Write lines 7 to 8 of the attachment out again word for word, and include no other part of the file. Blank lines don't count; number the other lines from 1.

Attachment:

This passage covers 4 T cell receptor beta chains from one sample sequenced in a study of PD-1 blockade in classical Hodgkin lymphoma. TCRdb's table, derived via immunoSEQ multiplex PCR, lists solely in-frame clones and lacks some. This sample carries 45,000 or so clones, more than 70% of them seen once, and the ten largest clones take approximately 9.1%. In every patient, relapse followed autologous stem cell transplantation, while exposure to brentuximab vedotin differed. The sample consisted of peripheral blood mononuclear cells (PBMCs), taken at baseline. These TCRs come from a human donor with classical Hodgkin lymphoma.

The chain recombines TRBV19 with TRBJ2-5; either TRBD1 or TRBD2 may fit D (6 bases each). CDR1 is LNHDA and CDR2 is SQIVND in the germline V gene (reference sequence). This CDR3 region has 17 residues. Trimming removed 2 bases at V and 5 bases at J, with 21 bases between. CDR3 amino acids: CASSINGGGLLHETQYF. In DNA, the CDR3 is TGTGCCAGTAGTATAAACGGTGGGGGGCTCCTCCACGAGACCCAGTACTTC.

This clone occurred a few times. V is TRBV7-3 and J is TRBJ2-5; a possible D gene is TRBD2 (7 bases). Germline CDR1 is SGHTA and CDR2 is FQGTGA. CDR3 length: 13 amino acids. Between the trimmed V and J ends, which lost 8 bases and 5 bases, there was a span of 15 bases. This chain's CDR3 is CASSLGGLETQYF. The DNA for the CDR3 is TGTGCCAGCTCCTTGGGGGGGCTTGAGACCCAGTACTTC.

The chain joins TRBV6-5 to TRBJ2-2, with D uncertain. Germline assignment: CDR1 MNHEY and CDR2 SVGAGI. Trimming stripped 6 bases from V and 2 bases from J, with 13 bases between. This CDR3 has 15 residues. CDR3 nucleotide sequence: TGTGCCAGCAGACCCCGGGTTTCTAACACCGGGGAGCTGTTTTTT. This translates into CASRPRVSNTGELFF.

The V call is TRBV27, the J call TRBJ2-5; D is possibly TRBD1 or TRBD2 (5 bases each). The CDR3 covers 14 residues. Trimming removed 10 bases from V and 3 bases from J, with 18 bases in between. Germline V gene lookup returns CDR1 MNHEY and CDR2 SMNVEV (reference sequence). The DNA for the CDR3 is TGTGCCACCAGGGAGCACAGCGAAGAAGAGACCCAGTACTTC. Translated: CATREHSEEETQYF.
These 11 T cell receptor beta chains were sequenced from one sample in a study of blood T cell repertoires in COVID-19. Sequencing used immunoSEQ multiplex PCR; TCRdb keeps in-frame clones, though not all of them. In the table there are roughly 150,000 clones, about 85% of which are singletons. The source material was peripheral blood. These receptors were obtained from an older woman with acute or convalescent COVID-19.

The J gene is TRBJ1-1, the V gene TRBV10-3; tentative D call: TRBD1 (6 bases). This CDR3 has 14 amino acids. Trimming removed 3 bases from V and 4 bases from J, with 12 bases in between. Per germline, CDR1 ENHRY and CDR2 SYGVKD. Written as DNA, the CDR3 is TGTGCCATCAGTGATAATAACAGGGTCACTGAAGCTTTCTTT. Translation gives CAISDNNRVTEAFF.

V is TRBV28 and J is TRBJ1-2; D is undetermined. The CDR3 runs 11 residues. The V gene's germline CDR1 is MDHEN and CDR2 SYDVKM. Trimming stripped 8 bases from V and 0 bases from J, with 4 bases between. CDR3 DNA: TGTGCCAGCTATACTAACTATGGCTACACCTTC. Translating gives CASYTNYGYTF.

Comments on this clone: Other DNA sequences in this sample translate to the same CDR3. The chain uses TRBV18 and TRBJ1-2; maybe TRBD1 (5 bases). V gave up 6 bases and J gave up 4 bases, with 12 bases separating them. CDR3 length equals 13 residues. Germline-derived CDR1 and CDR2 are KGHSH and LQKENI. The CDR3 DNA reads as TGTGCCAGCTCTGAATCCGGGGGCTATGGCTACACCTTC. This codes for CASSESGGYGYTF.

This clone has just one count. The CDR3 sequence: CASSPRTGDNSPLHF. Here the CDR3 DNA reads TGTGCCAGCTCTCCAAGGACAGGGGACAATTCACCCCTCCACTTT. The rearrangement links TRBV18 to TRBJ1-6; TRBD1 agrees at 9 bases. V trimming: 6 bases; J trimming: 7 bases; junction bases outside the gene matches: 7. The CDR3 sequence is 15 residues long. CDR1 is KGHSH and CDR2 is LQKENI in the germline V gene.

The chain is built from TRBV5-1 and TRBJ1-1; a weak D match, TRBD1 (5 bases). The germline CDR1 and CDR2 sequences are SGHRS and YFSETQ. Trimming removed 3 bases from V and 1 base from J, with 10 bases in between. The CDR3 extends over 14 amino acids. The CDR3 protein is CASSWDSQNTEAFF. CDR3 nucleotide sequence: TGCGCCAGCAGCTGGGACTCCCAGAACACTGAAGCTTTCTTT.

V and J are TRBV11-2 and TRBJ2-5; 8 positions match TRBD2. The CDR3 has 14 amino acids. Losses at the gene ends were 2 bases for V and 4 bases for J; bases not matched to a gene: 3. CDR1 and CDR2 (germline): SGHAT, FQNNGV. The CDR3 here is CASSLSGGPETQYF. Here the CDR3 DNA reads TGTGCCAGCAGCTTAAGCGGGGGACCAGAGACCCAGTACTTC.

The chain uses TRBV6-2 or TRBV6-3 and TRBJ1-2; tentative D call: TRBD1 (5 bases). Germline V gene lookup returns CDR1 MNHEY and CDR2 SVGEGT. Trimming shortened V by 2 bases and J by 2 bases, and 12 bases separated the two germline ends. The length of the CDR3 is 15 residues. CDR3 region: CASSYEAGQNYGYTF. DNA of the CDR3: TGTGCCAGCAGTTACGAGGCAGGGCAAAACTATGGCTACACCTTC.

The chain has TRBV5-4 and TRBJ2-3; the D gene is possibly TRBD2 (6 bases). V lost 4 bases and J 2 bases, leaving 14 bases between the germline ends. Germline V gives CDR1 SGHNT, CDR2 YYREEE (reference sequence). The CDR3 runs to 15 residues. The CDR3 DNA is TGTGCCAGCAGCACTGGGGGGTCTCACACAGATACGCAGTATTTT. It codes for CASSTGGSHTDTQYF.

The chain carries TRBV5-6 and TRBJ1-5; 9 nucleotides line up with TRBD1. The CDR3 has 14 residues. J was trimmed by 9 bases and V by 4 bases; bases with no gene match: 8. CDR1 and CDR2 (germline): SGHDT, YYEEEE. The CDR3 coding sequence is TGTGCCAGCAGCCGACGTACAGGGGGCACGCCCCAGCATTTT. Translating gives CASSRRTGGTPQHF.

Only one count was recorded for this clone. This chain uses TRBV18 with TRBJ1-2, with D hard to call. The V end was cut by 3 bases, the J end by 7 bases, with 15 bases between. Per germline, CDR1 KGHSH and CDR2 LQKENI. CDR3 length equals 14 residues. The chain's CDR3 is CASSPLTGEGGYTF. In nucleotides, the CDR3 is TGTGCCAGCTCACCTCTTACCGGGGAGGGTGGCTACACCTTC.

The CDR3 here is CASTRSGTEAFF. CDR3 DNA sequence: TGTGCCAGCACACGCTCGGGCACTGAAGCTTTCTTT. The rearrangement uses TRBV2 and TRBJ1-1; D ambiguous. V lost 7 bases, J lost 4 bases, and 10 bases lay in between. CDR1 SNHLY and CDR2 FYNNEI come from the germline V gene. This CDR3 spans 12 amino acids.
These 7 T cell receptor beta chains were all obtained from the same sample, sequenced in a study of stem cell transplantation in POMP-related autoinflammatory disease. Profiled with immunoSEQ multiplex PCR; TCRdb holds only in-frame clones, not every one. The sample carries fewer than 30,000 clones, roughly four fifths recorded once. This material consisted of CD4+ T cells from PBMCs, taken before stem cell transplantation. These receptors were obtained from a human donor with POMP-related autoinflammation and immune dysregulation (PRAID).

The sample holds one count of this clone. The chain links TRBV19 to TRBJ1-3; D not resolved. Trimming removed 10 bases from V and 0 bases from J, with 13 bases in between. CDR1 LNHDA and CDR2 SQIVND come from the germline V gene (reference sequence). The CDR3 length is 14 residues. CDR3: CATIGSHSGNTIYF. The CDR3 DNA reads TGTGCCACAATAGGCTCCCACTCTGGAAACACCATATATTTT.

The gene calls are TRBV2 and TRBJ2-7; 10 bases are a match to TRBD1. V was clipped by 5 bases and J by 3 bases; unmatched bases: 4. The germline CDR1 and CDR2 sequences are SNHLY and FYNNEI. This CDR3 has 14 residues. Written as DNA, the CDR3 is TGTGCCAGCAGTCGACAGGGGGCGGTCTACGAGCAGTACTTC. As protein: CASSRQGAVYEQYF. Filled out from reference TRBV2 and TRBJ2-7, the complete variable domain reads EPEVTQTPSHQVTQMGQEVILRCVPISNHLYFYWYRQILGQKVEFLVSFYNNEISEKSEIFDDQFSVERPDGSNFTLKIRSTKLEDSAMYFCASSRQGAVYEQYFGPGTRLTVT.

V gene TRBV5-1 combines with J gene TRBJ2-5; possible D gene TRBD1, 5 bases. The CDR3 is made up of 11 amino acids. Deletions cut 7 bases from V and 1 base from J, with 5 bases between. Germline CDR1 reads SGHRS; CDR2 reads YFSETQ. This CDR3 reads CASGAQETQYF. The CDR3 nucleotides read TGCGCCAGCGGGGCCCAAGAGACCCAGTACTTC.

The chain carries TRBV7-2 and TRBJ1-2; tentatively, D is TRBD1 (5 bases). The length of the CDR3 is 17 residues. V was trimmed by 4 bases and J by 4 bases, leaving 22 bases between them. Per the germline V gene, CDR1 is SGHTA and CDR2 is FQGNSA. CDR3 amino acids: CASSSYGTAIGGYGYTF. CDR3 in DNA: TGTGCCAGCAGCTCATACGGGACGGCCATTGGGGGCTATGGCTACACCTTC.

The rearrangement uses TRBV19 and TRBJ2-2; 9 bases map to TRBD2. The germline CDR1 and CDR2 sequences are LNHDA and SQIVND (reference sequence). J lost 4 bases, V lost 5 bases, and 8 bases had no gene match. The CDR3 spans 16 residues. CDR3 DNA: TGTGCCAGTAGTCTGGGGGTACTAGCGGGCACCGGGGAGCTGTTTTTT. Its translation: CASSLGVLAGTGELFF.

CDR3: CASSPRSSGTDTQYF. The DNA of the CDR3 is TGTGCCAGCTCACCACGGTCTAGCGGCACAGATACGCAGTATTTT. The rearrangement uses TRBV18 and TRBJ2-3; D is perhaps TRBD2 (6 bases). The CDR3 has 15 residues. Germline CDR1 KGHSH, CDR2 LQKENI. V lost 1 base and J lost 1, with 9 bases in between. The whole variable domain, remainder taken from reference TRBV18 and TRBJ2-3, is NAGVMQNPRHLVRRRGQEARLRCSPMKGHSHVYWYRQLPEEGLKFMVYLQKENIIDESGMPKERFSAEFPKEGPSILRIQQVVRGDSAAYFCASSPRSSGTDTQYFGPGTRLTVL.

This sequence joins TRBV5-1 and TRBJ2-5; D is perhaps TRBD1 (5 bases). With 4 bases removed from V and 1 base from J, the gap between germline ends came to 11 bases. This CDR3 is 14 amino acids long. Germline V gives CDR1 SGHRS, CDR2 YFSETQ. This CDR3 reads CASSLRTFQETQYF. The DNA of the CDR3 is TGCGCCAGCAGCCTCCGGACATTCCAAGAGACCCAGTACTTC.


The J gene is TRBJ1-1, the V gene TRBV10-3; tentative D call: TRBD1 (6 bases). This CDR3 has 14 amino acids. Trimming removed 3 bases from V and 4 bases from J, with 12 bases in between. Per germline, CDR1 ENHRY and CDR2 SYGVKD. Written as DNA, the CDR3 is TGTGCCATCAGTGATAATAACAGGGTCACTGAAGCTTTCTTT. Translation gives CAISDNNRVTEAFF.

V is TRBV28 and J is TRBJ1-2; D is undetermined. The CDR3 runs 11 residues. The V gene's germline CDR1 is MDHEN and CDR2 SYDVKM. Trimming stripped 8 bases from V and 0 bases from J, with 4 bases between. CDR3 DNA: TGTGCCAGCTATACTAACTATGGCTACACCTTC. Translating gives CASYTNYGYTF.